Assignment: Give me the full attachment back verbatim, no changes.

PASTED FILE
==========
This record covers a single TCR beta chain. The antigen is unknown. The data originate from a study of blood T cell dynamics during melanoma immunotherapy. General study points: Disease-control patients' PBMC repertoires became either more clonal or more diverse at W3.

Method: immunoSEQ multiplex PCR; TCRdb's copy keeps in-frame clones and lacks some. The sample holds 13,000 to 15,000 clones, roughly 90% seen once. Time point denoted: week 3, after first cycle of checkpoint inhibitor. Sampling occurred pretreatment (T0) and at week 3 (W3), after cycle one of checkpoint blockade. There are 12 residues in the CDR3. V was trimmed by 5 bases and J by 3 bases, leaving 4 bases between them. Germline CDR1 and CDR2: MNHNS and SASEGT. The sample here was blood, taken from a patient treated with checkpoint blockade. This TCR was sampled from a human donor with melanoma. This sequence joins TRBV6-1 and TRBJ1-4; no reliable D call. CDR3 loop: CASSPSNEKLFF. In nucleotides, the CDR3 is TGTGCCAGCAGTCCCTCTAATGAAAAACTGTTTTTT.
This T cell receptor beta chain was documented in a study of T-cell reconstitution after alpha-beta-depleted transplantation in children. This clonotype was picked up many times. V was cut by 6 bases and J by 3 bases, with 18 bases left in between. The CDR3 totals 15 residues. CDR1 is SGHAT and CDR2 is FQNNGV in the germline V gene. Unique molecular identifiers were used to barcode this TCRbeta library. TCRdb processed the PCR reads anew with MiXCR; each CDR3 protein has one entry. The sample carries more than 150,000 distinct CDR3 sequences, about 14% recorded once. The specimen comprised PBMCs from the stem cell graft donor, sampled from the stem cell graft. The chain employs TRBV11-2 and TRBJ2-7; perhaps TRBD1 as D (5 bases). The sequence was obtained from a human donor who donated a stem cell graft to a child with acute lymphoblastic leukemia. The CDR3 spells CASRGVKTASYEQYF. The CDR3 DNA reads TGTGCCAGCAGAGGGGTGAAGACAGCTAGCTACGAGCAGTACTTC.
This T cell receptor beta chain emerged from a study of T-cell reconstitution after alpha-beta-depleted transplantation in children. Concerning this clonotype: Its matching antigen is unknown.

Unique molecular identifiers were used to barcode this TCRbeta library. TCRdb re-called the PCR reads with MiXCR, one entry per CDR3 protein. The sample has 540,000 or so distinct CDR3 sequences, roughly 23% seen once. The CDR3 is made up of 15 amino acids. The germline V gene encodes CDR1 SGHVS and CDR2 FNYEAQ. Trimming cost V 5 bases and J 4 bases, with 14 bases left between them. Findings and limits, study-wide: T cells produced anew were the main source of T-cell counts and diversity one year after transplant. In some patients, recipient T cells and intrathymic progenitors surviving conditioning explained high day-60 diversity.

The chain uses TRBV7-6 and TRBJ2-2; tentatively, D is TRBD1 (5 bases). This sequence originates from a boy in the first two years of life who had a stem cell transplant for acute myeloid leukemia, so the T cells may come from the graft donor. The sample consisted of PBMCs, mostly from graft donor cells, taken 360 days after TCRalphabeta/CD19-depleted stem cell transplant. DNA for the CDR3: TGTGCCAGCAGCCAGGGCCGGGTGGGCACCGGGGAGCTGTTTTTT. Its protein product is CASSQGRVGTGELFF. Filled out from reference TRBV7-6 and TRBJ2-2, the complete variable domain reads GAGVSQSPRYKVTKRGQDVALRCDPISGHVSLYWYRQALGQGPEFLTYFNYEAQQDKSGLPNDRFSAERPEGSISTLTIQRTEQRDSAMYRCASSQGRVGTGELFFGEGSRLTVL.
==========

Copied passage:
This record covers a single TCR beta chain. The antigen is unknown. The data originate from a study of blood T cell dynamics during melanoma immunotherapy. General study points: Disease-control patients' PBMC repertoires became either more clonal or more diverse at W3.

Method: immunoSEQ multiplex PCR; TCRdb's copy keeps in-frame clones and lacks some. The sample holds 13,000 to 15,000 clones, roughly 90% seen once. Time point denoted: week 3, after first cycle of checkpoint inhibitor. Sampling occurred pretreatment (T0) and at week 3 (W3), after cycle one of checkpoint blockade. There are 12 residues in the CDR3. V was trimmed by 5 bases and J by 3 bases, leaving 4 bases between them. Germline CDR1 and CDR2: MNHNS and SASEGT. The sample here was blood, taken from a patient treated with checkpoint blockade. This TCR was sampled from a human donor with melanoma. This sequence joins TRBV6-1 and TRBJ1-4; no reliable D call. CDR3 loop: CASSPSNEKLFF. In nucleotides, the CDR3 is TGTGCCAGCAGTCCCTCTAATGAAAAACTGTTTTTT.
This T cell receptor beta chain was documented in a study of T-cell reconstitution after alpha-beta-depleted transplantation in children. This clonotype was picked up many times. V was cut by 6 bases and J by 3 bases, with 18 bases left in between. The CDR3 totals 15 residues. CDR1 is SGHAT and CDR2 is FQNNGV in the germline V gene. Unique molecular identifiers were used to barcode this TCRbeta library. TCRdb processed the PCR reads anew with MiXCR; each CDR3 protein has one entry. The sample carries more than 150,000 distinct CDR3 sequences, about 14% recorded once. The specimen comprised PBMCs from the stem cell graft donor, sampled from the stem cell graft. The chain employs TRBV11-2 and TRBJ2-7; perhaps TRBD1 as D (5 bases). The sequence was obtained from a human donor who donated a stem cell graft to a child with acute lymphoblastic leukemia. The CDR3 spells CASRGVKTASYEQYF. The CDR3 DNA reads TGTGCCAGCAGAGGGGTGAAGACAGCTAGCTACGAGCAGTACTTC.
This T cell receptor beta chain emerged from a study of T-cell reconstitution after alpha-beta-depleted transplantation in children. Concerning this clonotype: Its matching antigen is unknown.

Unique molecular identifiers were used to barcode this TCRbeta library. TCRdb re-called the PCR reads with MiXCR, one entry per CDR3 protein. The sample has 540,000 or so distinct CDR3 sequences, roughly 23% seen once. The CDR3 is made up of 15 amino acids. The germline V gene encodes CDR1 SGHVS and CDR2 FNYEAQ. Trimming cost V 5 bases and J 4 bases, with 14 bases left between them. Findings and limits, study-wide: T cells produced anew were the main source of T-cell counts and diversity one year after transplant. In some patients, recipient T cells and intrathymic progenitors surviving conditioning explained high day-60 diversity.

The chain uses TRBV7-6 and TRBJ2-2; tentatively, D is TRBD1 (5 bases). This sequence originates from a boy in the first two years of life who had a stem cell transplant for acute myeloid leukemia, so the T cells may come from the graft donor. The sample consisted of PBMCs, mostly from graft donor cells, taken 360 days after TCRalphabeta/CD19-depleted stem cell transplant. DNA for the CDR3: TGTGCCAGCAGCCAGGGCCGGGTGGGCACCGGGGAGCTGTTTTTT. Its protein product is CASSQGRVGTGELFF. Filled out from reference TRBV7-6 and TRBJ2-2, the complete variable domain reads GAGVSQSPRYKVTKRGQDVALRCDPISGHVSLYWYRQALGQGPEFLTYFNYEAQQDKSGLPNDRFSAERPEGSISTLTIQRTEQRDSAMYRCASSQGRVGTGELFFGEGSRLTVL.